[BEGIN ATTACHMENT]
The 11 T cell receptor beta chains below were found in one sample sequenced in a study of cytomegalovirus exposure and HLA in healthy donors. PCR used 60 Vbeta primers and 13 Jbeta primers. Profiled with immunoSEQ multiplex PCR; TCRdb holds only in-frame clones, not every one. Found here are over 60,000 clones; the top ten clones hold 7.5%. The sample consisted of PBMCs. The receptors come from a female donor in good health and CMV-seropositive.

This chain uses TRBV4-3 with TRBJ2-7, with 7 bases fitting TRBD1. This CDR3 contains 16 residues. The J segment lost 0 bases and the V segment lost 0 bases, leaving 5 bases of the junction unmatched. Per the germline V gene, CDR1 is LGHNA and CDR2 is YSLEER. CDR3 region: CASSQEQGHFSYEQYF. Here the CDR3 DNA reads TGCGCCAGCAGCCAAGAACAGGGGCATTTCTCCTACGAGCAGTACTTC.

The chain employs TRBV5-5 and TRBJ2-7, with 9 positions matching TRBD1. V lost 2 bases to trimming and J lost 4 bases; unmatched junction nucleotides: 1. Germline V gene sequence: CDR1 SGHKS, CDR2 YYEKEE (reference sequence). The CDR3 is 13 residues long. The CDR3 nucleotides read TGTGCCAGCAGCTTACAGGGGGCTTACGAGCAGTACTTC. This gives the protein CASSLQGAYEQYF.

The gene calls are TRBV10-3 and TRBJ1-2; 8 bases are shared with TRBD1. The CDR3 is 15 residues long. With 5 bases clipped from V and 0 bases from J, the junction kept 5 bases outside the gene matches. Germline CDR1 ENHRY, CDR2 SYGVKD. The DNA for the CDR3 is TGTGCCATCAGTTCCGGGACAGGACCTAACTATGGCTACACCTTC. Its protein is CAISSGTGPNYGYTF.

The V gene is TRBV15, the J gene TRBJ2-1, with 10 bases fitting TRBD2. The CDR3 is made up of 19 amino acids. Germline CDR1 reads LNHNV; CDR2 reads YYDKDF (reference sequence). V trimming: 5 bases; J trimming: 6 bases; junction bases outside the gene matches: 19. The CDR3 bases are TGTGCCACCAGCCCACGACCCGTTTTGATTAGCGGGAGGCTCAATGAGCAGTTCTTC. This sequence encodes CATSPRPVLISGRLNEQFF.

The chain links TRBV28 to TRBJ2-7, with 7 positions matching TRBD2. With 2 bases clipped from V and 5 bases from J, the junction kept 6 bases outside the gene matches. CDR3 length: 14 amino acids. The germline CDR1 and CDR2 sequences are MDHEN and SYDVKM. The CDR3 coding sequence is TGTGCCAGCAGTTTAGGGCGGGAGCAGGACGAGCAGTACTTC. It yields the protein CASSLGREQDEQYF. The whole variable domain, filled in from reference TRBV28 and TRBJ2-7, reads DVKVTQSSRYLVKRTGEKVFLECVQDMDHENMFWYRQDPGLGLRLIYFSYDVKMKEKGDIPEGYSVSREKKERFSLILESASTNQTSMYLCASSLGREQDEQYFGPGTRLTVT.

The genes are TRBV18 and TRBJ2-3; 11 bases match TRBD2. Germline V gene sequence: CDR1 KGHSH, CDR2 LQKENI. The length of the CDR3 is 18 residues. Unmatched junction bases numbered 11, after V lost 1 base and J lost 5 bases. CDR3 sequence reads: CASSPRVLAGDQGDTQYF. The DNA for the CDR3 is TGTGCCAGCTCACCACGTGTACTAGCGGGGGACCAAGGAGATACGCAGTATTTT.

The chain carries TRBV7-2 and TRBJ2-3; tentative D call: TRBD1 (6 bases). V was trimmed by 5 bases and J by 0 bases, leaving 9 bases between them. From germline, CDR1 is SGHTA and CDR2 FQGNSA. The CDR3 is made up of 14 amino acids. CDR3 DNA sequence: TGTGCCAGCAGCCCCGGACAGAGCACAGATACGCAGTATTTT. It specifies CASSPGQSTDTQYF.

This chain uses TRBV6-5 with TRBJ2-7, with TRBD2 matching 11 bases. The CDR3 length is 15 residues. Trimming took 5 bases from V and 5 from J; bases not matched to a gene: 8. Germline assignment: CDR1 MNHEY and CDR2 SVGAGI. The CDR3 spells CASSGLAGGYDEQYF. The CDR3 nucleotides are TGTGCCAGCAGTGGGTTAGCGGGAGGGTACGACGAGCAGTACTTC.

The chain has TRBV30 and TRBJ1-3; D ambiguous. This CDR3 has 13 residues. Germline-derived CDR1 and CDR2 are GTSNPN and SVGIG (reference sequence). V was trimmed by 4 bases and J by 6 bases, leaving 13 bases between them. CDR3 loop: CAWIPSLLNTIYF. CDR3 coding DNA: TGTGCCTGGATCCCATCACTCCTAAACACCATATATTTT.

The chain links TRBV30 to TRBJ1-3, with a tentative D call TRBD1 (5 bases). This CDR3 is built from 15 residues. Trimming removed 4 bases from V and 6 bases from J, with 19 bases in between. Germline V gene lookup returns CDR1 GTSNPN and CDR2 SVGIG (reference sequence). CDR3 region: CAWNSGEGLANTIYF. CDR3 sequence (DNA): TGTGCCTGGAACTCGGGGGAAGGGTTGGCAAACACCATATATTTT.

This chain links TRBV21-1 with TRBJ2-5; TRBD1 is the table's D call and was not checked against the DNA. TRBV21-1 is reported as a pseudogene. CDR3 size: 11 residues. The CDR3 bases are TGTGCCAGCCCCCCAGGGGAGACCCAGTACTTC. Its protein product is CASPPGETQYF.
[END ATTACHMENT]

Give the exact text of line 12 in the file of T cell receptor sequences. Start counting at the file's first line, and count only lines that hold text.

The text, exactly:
This chain links TRBV21-1 with TRBJ2-5; TRBD1 is the table's D call and was not checked against the DNA. TRBV21-1 is reported as a pseudogene. CDR3 size: 11 residues. The CDR3 bases are TGTGCCAGCCCCCCAGGGGAGACCCAGTACTTC. Its protein product is CASPPGETQYF.